(i.e. not pure ACKs) retransmissions will not repair the lost AccECN
information, because AccECN requires retransmissions to carry the
latest AccECN counters, not the original ones.
The phrase `under prevailing conditions' allows the Data Sender
to take account of the prevailing size of data segments and the
prevailing CE marking rate just before the sequence of ACK losses.
However, we shall start with the simplest algorithm, which assumes
segments are all full-sized and ultra-conservatively it assumes that
ECN marking was 100% on the forward path when ACKs on the reverse
path started to all be dropped. Specifically, if newlyAckedB is the
amount of data that an ACK acknowledges since the previous ACK, then
the Data Sender could assume that this acknowledges newlyAckedPkt
full-sized segments, where newlyAckedPkt = newlyAckedB/MSS. Then it
could assume that the ACE field incremented by
For example, imagine an ACK acknowledges newlyAckedPkt=9 more
full-size segments than any previous ACK, and that ACE increments by
a minimum of 2 CE marks (d.cep=2). The above formula works out that
it would still be safe to assume 2 CE marks (because 9 - ((9-2) % 8)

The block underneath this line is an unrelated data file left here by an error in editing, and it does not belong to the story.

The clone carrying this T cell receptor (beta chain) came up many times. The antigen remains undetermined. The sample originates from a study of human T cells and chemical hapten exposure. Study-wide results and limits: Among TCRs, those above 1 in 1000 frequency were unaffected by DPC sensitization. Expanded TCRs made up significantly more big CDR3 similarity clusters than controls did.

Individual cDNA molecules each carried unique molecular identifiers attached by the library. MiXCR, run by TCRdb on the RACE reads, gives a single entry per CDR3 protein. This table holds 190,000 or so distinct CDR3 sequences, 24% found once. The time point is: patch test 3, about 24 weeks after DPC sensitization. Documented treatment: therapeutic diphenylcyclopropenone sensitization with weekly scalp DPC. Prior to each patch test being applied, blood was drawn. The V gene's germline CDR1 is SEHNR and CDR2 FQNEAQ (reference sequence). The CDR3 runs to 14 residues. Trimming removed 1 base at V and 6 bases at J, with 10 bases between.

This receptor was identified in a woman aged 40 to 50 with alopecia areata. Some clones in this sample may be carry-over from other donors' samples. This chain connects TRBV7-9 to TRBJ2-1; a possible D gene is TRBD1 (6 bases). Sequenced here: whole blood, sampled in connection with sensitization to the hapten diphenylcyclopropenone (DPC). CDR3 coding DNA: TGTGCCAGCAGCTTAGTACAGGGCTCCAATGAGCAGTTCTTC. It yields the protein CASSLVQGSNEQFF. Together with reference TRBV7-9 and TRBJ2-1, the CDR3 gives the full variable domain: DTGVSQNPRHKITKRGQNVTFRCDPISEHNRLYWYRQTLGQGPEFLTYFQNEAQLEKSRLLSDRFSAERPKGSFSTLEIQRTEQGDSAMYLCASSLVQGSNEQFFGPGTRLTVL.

= 2). However, if ACE increases by a minimum of 2 but acknowledges
10 full-sized segments, then it would be necessary to assume that
there could have been 10 CE marks (because 10 - ((10-2) % 8) =
10).
Implementers could build in more heuristics to estimate
prevailing average segment size and prevailing ECN marking. For
instance, newlyAckedPkt in the above formula could be replaced with
newlyAckedPktHeur = newlyAckedPkt*p*MSS/s, where s is the prevailing
segment size and p is the prevailing ECN marking probability.
However, ultimately, if TCP's ECN feedback becomes inaccurate it
still has loss detection to fall back on. Therefore, it would seem
safe to implement a simple algorithm, rather than a perfect one.
The simple algorithm for dSafer.cep above requires no monitoring
of prevailing conditions and it would still be safe if, for example,
segments were on average at least 5% of full-sized as long as ECN